Everyone will have his/her own opinion on the matter. One way might work well for one person and another way will work better for another. The important thing is to stay safe and know your limits. I've been snowboarding for six years and this is what I found to work well for me:
It was my third season and one of the lift operators suggested that I try out the halfpipe. The snow was very soft that day, so the conditions were ideal for learning. She was right; the snow cushioned my (numerous) falls, but I eventually started pulling off some jumps. Traversing can definitely be helpful, but so can linking the turns and carving. I learned by carving on a 45 degree angle (not 90 degrees), making a jump as I turned my body, and landing.
Some people have claimed that starting out in the park first is better. In all honesty, I started in the halfpipe first and I was fine. I think it depends on what kind of riding you'd like to do because the type of board you use for the halfpipe should be different from the board you use for the terrain park. This is because you need excellent stability and edgehold when tackling the halfpipe, which requires a stiffer board. The terrain park, on the other hand, has rails, boxes, and many other obstacles that require a board that can take punishment. A flexible board is good for absorbing impact. Also, you don't want to have sharp edges in the terrain park because sharp edges will catch on rails and such (however,you want to have sharp edges for the halfpipe).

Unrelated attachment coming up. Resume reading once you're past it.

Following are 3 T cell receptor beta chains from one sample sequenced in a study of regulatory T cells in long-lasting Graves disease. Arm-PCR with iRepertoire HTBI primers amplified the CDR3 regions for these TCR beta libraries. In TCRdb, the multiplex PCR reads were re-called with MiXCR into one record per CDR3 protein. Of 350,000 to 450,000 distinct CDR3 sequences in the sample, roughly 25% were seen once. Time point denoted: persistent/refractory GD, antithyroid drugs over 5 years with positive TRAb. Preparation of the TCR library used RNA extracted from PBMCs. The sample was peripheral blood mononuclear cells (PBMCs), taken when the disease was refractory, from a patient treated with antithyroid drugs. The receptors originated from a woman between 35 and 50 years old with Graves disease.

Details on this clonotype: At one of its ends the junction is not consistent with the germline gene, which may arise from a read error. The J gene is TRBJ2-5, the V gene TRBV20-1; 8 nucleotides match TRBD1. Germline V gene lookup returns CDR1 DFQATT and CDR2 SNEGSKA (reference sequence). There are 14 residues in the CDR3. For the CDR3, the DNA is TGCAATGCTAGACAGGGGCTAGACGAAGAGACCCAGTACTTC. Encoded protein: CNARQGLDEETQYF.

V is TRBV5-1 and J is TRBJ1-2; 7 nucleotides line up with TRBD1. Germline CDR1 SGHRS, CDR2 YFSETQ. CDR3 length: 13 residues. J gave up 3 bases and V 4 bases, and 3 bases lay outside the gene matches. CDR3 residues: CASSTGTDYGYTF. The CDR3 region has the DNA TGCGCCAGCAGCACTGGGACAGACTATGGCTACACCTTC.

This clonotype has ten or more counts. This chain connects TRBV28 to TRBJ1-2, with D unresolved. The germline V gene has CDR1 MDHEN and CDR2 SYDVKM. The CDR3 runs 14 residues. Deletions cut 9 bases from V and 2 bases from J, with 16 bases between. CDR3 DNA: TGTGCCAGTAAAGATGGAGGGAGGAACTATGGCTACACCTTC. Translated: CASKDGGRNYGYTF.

It is important to land properly, but you don't have to practice in the terrain park to do it. You can easily find a wall on a regular slope to practice going up on and can even try springing up over small lumps of snow. Again, when the snow is soft, you can practice jumping on the halfpipe. If you're concerned about falling, you can purchase some body armour, but I can honestly say that I've never worn any and I was fine practising (I have never seriously injured myself when snowboarding). It's your call.
A couple of tips: be sure to bend your knees to absorb impact, watch some videos online and read some literature on the subject, and (if you want) get an advanced lesson. First and foremost, stay safe.